A Answers (5)
If looks aren't a factor, then an all metal crown is probably the best choice. The metal crown is cast as one piece at the dental lab so there are no layers to it that can chip or fracture. All metal crowns are usually gold colored but there are some high noble alloys that are silver colored as well.
If looks are a factor then a Porcelain to Metal Crown or a Zirconia Crown may be used. For a Porcelain to Metal Crown, there is a metal understructure which is usually a silver/gray color (but sometimes can be gold colored) and the tooth colored porcelain is layered on top of the metal.
A Zirconia Crown is tooth colored. Sometimes the Zirconia is used alone and sometimes it is used as a base with additional tooth colored porcelain layered over it.
Dental crowns that are all metal may be stronger than ceramic crowns in the back of the mouth. All-metal crowns may be unacceptable to some patients; porcelain/metal crowns and ceramic crowns are aesthetically more acceptable having the same color as the natural teeth.
Dental research has been looking for the strongest material and that looks the best. All metal crowns have traditionally been the strongest, but today most people want a more cosmetic alternative. Porcelain to metal or all ceramic crowns offer high strength with better cosmetics -- a crown that matches the color of the other teeth.
This answer will differ depending on who you ask. Certainly manufacturers are marketing to dentists that their crown materials and brands are the best.
Some crown types have lasted the test of time such as Porcelain fused to Metal Crown (PFM). There are other types of crowns that are constructed without any metal which is a benefit to esthetics and patients who do not want metal in their mouths.
It also depends on other factors, what are the forces on the crown, what is opposing the crown (dissimilar materials wear differently to each other and may cause damage to the opposing tooth) the demands of the case and what the dentist has become comfortable using.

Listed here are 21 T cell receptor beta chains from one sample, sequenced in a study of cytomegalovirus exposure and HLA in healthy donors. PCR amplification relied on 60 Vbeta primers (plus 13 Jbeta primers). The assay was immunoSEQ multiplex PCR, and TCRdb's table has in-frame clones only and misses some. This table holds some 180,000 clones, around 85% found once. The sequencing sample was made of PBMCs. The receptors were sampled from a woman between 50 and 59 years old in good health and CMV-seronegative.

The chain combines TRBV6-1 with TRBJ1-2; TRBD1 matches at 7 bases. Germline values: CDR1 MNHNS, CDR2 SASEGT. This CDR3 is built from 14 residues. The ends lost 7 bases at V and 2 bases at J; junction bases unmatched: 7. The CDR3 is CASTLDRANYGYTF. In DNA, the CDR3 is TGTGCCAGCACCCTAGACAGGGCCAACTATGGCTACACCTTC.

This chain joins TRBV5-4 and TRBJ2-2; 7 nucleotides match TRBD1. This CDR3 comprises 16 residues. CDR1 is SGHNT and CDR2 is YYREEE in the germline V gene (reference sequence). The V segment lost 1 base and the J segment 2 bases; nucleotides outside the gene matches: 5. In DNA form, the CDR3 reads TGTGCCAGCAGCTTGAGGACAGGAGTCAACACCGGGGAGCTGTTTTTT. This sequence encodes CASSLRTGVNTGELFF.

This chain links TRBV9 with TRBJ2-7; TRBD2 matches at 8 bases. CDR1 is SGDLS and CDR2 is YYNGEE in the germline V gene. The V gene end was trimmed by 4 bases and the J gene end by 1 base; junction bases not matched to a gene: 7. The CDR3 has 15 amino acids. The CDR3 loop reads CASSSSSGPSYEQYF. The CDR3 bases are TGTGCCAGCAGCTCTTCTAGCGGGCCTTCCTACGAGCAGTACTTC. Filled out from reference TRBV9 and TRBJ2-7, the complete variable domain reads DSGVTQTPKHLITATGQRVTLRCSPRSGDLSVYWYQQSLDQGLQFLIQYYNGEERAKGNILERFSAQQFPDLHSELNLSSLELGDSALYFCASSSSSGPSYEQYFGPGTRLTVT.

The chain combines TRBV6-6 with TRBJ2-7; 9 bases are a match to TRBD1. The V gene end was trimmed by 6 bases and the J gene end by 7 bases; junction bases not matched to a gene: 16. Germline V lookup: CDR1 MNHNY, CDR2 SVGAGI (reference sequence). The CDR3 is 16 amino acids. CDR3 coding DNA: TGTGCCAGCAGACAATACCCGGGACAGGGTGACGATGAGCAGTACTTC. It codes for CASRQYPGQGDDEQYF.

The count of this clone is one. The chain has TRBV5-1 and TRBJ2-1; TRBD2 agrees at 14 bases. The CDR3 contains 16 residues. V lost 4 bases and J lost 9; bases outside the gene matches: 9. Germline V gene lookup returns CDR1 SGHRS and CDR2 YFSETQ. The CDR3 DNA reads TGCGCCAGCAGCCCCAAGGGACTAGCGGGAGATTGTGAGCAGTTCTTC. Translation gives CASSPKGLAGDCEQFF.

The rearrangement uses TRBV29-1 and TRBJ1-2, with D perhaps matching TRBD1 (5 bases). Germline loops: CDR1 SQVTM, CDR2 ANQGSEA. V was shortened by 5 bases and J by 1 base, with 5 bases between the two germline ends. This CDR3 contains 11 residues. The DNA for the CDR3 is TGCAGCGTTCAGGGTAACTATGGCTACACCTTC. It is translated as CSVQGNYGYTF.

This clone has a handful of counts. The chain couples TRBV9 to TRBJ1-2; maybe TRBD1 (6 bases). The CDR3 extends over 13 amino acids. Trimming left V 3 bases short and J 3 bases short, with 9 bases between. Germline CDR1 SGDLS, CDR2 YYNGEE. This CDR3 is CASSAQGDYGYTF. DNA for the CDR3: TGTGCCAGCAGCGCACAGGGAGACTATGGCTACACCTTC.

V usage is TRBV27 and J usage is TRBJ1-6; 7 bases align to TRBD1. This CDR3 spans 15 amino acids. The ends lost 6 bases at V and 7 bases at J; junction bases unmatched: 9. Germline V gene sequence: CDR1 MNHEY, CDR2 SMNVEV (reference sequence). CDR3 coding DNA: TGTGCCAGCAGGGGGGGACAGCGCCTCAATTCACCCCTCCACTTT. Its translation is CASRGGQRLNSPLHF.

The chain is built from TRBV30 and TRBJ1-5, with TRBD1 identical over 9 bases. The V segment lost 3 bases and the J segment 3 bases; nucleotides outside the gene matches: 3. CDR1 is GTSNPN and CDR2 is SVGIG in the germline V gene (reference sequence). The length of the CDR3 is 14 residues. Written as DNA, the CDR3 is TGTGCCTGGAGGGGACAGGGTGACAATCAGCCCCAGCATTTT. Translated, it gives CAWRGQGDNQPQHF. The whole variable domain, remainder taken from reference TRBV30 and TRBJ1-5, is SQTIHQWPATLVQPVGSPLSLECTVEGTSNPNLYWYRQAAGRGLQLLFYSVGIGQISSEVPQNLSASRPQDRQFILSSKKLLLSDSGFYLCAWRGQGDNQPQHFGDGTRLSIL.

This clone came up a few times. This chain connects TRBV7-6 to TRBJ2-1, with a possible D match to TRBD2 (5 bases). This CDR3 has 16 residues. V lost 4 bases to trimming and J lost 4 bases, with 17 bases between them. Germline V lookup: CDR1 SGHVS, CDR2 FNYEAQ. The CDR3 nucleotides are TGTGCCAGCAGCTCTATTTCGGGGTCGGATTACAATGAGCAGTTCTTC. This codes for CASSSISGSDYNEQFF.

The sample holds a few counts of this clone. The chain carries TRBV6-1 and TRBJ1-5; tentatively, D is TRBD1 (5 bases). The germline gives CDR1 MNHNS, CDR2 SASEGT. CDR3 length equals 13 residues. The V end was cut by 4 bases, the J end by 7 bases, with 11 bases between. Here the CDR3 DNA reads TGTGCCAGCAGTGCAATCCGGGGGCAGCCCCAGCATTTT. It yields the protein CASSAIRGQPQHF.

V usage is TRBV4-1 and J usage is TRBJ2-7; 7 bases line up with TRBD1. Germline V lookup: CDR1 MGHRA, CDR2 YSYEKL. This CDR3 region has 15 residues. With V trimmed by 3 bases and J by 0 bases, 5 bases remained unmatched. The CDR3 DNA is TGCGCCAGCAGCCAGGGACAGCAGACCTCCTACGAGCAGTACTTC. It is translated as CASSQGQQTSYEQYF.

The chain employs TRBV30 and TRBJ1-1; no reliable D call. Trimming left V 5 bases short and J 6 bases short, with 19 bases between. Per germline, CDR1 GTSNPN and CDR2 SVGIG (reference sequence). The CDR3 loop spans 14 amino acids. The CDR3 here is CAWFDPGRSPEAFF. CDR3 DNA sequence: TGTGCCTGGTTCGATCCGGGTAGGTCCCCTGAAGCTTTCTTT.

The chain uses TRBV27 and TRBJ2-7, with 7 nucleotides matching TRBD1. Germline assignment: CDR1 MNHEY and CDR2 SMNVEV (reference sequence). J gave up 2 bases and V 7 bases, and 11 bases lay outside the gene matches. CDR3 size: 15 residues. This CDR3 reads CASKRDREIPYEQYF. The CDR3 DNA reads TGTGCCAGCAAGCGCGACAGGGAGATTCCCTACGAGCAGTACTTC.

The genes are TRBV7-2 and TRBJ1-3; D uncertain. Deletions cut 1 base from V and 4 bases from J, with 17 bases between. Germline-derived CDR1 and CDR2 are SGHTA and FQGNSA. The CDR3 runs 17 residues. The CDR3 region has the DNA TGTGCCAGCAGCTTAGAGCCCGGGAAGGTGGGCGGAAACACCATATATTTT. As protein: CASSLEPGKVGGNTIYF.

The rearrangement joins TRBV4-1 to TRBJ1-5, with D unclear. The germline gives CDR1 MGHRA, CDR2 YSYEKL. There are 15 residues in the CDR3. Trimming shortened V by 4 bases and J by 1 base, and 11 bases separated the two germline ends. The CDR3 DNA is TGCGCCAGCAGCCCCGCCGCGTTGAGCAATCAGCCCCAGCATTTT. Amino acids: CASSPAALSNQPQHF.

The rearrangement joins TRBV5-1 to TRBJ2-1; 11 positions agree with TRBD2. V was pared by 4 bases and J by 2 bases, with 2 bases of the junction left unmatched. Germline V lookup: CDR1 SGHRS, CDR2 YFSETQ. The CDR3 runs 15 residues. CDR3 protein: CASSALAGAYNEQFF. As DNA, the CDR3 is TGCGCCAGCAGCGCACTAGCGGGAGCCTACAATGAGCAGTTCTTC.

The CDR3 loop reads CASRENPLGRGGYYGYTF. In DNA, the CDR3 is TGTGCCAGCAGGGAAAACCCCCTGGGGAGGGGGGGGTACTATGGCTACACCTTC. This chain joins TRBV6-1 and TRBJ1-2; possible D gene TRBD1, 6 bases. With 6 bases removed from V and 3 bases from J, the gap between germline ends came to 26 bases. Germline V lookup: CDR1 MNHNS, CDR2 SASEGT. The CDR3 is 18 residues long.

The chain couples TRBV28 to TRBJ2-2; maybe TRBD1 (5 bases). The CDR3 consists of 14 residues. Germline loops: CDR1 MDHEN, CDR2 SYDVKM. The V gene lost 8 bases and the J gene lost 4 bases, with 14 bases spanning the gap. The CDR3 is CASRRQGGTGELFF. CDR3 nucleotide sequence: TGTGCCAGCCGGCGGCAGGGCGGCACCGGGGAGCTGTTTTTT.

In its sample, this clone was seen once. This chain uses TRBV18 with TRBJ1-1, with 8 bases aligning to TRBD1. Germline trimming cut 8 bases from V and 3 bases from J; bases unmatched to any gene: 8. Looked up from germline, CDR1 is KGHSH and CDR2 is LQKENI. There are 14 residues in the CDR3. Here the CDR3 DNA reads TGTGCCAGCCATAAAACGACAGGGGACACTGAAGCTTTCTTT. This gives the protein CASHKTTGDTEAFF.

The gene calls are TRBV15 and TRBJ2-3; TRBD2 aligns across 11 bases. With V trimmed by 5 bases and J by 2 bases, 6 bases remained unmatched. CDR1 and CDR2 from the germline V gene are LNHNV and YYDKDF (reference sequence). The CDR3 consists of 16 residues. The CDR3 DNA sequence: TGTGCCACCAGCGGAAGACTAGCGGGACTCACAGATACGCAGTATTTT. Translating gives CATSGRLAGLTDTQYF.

There are all ceramic crowns that provide many advantages; less tooth preparation, no-metal showing. These crowns may also have a premium price, which is a factor in determining a crown choice.
The list of different types of crowns is long and varied. You will need to have some trust in the dentist to determine which is the best crown for you while also learning about various crowns and asking informed questions.
There are two types of crowns that I recommend for back teeth (called molars). The most commonly used is the porcelain fused to metal crown (a PFM). The second kind of crown is the full gold crown. A well-done full gold crown is probably the best type of crown there is, but some patients object to it because it is not esthetically pleasing to the eye. I do not recommend all porcelain crowns for back teeth because they can fracture over time.
Important: This content reflects information from various individuals and organizations and may offer alternative or opposing points of view. It should not be used for medical advice, diagnosis or treatment. As always, you should consult with your healthcare provider about your specific health needs.